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Anthony Krikler - Un Cavritico (Chad Gadya in Ladino)

Lecha Dodi
Un Cavritico (Chad Gadya in Ladino)

“I was born in Salisbury, Southern Rhodesia now Harare, Zimbabwe in 1954 and came to the UK in 1979.

My father was born in 1921 in Dubrovna, Russia. Dubrovna is a small town just south of Smolensk. His parents left Russia for Cape Town in about 1924 when he was a little boy. The family subsequently moved to Southern Rhodesia to a small mining town called Shabani in about 1926.

My mother was born in Southern Rhodesia in 1926, not long after the British South Africa Company occupied the country in about 1890. Rhodesia was given self-governing rights in 1923.

The old synagogue in Rhodes. Photo from Aron Hasson

My mother came from a Sephardi Family. Her mother was born in Bodrum in Turkey and her father in Rhodes. My maternal grandfather came to Rhodesia in about 1910. Like most of the Sephardim he had a little shop selling basic necessities. He slept on the shop counter at night and sold his goods during the day. Both my maternal grandparents spoke Greek, Turkish, Ladino and some French. My mother’s father died in 1936 when she was just 9 years old. At the time that my maternal grandparents came to Rhodesia there was no particular reason to leave Turkey/Greece although, later during the occupation of Rhodes by the Italians during the Second World War, many Jews were sent to Auschwitz.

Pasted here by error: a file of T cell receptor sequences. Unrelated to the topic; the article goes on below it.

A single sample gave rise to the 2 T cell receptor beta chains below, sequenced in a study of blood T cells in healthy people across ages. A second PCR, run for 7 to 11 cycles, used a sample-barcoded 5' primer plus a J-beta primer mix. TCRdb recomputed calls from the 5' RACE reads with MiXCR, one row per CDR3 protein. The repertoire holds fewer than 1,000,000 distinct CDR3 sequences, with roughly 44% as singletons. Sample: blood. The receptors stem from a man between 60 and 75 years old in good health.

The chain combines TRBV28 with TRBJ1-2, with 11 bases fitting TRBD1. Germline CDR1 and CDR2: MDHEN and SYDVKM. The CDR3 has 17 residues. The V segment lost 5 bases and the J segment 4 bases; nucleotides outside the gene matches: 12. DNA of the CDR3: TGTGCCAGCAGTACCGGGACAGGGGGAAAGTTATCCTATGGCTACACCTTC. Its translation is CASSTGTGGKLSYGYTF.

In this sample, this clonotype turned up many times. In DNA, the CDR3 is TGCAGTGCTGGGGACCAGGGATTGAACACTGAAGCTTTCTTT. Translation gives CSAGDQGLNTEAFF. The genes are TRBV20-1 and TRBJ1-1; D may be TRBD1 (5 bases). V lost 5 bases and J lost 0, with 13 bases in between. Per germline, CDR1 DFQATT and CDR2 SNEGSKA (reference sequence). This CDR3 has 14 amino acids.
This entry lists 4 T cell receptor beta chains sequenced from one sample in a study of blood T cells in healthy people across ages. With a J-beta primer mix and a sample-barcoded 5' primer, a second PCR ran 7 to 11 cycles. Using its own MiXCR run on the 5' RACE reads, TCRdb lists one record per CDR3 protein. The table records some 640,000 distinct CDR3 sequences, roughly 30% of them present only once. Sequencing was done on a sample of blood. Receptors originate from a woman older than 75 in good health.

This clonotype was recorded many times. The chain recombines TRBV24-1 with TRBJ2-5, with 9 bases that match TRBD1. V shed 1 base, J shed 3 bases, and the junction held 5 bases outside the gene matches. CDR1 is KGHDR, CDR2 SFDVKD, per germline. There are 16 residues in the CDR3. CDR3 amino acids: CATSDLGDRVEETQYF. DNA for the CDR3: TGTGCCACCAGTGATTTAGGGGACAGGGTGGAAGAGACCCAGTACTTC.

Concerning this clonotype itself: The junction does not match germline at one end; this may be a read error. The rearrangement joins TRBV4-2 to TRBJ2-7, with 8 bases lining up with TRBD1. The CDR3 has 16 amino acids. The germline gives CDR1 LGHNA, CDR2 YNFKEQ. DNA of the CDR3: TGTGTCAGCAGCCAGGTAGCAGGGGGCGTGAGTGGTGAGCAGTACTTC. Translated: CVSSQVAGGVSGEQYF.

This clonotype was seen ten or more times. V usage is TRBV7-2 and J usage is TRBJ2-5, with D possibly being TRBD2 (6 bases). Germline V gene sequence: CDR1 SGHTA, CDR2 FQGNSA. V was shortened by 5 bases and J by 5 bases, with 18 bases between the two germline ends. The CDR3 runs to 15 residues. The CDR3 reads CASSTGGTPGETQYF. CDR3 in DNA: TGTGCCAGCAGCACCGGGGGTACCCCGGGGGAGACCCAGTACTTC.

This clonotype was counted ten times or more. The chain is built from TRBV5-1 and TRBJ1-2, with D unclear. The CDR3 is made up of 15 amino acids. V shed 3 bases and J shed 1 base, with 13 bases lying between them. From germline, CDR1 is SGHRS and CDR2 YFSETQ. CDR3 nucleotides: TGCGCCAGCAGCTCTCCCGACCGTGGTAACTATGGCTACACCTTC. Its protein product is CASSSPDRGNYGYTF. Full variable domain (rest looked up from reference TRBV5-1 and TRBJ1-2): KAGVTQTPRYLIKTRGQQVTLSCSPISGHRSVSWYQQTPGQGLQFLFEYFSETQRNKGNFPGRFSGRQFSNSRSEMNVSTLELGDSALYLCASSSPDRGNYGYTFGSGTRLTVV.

At its height, there were about 7,000 Jews in Zimbabwe, mostly in the two big cities of Salisbury and Bulawayo. Salisbury always had slightly more Jews than Bulawayo.

In Salisbury where I grew up there were three communities at one time, Ashkenazi, Sephardi and a small reform community. The Ashkenazi community was always slightly bigger than the Sephardi community. Both communities had beautiful synagogues and indeed even today with fewer than a hundred Jews in Harare there are still two synagogues. The communities find it difficult to get a minyan and accordingly they have combined services, one week in the Sephardi and one week in the Ashkenazi synagogue.

The communities were very separate and had little to do with each other. Indeed, when my father, an Ashkenazi, married my mother a Sephardi, some members of my father’s family refused to attend the wedding. So my background is a mixture of both Sephardim and Ashkenazim. My parents are now well into their eighties and live in Harare amongst the dwindling community. The Zimbabwean Sephardi community is aligned to the Sephardi community in England through the Spanish and Portuguese Jewish Community. When I first came to London in 1979 I visited Bevis Marks synagogue for Yom Kippur. I was surprised that, except for the leyning, the tunes were different. I suspect this is because of the influence of the Jews of Rhodes on the tunes that I know. My brother who belongs to a Conservative synagogue in Vancouver has introduced our tunes to them and although they are an Ashkenazi community they like the tunes! It’s interesting how people move on and take their tunes with them.

The Sephardi synagogue in Harare

All the songs we sung in Rhodesia were Sephardi tunes and this Chad Gadya is in Ladino. All the songs here have been handed down from my mother’s father, mostly from Rhodes.”

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